Tourism officials predict this year the number of tourists will increase 10 percent over 1982, and in the first three months of this year tourism did increase somewhat. But balanced against that, two airlines, Lufthansa and British Airways, have decided to discontinue direct flights to the Seychelles, and restrictions on the French franc will probably mean fewer French tourists this year.
The Seychelles government is trying to decrease its dependence on tourism by developing its fishing industry and increasing its traditional exports of cinnamon and copra.
But in spite of its economic difficulties, the Seychellois enjoy one of the highest standards of living in Africa, with a per capita yearly income of $1,030 . The island looks prosperous and its citizens are well dressed. Victoria is a neat capital in miniature, with quaint colonial buildings in pastel colors and a tiny clock tower. It is home to 20,000 of the island's 60,000 inhabitants, most of whom are an attractive mixture of African, Asian, and European blood.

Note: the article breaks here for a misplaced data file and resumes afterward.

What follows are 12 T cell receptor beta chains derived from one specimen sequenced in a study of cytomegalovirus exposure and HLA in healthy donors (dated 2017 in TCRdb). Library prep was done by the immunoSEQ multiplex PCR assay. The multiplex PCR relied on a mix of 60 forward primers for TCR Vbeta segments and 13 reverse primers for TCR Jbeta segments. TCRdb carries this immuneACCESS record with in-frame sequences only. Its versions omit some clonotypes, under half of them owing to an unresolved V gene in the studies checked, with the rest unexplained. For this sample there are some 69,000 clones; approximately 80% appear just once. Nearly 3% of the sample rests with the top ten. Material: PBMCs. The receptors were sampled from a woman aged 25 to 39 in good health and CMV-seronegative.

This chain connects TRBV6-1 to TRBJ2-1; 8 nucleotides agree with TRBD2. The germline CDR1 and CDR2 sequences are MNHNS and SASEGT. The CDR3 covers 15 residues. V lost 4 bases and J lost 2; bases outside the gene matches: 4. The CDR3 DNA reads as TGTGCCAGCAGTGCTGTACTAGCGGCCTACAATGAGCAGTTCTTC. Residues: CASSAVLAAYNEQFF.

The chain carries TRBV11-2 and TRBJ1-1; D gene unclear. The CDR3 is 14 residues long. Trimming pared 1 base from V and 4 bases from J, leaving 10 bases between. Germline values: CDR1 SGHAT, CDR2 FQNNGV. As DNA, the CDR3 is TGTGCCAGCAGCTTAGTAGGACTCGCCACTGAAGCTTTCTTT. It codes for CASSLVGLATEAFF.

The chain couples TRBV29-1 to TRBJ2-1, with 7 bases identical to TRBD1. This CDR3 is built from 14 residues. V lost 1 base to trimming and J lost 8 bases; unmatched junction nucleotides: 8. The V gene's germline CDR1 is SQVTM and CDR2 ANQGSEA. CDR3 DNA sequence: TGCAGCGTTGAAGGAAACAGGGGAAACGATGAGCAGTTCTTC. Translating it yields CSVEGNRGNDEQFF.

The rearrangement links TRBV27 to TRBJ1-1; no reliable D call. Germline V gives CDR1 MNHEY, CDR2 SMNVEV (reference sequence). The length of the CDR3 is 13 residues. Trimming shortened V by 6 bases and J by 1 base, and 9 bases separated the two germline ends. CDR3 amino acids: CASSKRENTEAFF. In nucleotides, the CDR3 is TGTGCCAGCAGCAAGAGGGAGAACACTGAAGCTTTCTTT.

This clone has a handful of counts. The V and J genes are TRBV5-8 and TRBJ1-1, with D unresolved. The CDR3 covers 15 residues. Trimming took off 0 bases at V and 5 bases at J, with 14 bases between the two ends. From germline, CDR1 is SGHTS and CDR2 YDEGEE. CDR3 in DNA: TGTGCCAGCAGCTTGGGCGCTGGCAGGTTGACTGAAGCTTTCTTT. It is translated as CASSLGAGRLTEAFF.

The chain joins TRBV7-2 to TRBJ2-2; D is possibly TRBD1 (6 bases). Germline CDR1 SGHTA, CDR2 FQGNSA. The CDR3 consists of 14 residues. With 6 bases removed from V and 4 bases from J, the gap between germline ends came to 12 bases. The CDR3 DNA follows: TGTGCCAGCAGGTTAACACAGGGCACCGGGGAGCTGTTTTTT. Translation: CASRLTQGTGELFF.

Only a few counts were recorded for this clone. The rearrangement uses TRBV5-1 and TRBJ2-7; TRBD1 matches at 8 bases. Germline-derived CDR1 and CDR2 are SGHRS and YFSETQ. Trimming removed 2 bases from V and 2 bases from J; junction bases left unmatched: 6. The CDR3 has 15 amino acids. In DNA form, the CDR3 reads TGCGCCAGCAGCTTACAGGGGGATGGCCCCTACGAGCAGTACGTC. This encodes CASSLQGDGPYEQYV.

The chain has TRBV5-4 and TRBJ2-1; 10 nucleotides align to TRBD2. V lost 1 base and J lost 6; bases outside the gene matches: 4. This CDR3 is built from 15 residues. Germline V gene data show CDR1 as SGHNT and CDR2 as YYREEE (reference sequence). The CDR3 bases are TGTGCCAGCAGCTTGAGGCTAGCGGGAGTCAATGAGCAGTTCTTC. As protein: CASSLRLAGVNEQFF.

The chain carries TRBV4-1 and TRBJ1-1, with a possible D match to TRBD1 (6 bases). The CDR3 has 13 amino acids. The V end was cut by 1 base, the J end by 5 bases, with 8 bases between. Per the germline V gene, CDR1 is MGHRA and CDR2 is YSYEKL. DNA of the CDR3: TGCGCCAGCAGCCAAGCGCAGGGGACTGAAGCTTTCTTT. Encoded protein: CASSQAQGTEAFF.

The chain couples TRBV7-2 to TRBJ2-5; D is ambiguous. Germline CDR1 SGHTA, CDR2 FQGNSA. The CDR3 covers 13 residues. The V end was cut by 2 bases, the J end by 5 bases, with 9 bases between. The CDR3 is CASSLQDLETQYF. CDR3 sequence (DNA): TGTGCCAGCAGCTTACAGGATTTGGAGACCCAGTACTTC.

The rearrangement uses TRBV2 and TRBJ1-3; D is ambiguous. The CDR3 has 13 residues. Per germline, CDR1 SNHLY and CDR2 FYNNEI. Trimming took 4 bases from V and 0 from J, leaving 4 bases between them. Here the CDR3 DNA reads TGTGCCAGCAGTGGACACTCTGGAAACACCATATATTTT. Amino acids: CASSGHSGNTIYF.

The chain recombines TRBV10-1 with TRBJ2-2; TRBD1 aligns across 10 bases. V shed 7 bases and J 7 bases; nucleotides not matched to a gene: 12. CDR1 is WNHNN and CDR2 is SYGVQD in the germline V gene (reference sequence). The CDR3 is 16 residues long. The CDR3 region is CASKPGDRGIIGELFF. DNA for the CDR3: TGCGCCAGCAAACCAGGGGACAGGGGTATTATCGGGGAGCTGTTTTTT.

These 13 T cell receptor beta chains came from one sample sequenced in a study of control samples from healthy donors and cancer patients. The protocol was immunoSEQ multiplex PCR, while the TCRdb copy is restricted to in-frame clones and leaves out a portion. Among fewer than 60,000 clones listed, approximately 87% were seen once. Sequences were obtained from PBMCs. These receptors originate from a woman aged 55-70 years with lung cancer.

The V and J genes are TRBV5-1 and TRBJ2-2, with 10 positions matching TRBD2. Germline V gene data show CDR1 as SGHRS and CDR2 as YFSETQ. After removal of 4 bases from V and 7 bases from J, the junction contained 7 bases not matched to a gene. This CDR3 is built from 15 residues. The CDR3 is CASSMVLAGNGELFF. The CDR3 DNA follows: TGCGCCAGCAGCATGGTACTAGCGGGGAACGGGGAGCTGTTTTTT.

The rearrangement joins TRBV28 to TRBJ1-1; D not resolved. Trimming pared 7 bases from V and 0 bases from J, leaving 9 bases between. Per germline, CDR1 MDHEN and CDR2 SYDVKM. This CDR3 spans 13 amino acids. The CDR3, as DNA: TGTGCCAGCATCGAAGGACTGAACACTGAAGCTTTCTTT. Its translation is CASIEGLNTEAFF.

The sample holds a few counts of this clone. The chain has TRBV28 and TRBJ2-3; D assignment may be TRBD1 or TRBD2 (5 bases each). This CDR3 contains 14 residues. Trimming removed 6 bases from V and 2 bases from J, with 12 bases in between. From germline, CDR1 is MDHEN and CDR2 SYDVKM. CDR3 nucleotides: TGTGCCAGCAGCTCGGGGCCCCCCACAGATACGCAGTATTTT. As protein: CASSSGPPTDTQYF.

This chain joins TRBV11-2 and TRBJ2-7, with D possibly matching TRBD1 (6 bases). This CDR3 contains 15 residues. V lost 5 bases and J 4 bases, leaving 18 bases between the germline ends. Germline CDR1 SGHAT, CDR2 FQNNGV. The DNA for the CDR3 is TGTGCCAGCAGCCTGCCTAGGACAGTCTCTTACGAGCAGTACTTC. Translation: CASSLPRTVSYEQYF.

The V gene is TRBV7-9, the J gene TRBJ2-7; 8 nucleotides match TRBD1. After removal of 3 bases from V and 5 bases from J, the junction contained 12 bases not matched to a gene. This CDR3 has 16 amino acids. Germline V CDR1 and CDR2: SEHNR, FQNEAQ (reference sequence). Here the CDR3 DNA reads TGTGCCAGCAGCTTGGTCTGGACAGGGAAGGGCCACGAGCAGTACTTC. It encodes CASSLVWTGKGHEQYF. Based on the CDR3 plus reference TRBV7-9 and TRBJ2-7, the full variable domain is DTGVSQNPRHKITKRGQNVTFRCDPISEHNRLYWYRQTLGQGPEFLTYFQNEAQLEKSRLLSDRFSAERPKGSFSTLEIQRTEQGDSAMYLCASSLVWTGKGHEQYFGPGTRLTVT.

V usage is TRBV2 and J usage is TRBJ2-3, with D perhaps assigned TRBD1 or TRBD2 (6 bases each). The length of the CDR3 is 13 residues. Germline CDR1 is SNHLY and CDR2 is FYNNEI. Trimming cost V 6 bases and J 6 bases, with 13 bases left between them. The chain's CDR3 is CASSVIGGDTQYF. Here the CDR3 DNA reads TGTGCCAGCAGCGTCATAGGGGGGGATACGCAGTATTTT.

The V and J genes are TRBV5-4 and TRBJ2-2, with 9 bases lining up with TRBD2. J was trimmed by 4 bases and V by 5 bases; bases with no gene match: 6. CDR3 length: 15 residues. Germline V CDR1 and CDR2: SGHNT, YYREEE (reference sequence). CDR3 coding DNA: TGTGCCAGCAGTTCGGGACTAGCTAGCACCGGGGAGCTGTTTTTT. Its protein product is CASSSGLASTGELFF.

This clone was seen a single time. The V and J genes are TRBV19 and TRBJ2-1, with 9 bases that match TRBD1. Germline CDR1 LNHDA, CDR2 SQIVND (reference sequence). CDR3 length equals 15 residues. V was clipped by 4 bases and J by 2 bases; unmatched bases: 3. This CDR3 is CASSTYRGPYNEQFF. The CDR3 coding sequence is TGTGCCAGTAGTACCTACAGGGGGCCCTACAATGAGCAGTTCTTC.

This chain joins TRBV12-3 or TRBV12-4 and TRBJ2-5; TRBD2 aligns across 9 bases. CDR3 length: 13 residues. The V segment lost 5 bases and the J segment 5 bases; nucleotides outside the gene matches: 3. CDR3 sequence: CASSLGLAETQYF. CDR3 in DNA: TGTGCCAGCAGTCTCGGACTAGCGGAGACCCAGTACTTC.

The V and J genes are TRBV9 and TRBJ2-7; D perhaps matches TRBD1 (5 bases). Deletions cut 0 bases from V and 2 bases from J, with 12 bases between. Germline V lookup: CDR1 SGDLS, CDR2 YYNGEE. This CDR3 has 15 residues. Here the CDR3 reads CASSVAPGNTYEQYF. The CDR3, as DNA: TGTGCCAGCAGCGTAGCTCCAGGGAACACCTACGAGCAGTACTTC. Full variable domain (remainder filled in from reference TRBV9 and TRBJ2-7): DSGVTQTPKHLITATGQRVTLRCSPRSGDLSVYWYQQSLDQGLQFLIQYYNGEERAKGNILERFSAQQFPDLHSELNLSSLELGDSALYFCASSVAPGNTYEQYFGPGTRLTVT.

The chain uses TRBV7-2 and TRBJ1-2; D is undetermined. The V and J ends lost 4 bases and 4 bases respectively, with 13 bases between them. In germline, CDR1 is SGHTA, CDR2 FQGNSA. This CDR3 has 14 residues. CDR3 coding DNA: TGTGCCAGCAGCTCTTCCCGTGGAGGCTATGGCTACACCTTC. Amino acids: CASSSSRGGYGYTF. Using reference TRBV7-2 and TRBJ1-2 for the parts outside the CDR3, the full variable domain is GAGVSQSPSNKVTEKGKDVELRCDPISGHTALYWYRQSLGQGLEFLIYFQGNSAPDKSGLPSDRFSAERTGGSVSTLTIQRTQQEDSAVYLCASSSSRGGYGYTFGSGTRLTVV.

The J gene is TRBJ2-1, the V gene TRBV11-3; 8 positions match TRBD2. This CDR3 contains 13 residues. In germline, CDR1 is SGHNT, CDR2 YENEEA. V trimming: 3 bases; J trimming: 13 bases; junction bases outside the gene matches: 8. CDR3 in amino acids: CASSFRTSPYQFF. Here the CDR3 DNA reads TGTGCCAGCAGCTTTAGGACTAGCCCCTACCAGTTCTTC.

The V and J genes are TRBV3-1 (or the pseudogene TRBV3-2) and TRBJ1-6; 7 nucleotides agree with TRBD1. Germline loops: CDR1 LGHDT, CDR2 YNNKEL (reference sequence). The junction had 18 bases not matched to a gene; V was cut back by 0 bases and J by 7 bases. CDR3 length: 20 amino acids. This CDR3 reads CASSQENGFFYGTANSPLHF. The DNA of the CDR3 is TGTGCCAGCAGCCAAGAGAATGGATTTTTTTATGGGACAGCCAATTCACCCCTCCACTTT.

Mr. Rene's government has improved health and transport services, and 95 percent of the school-age children attend school. The government has a policy of giving every Seychellois his own house, and it has been building houses at a rate of about 500 a year.
The government has also established national youth camps for young people between the ages of 16 and 18. ''The national youth service,'' President Rene has said, ''has an important role to play to produce people with a revolutionary frame of mind.'' The youth service is supposed to be voluntary, but those who refuse to serve are said to come under various types of government pressure.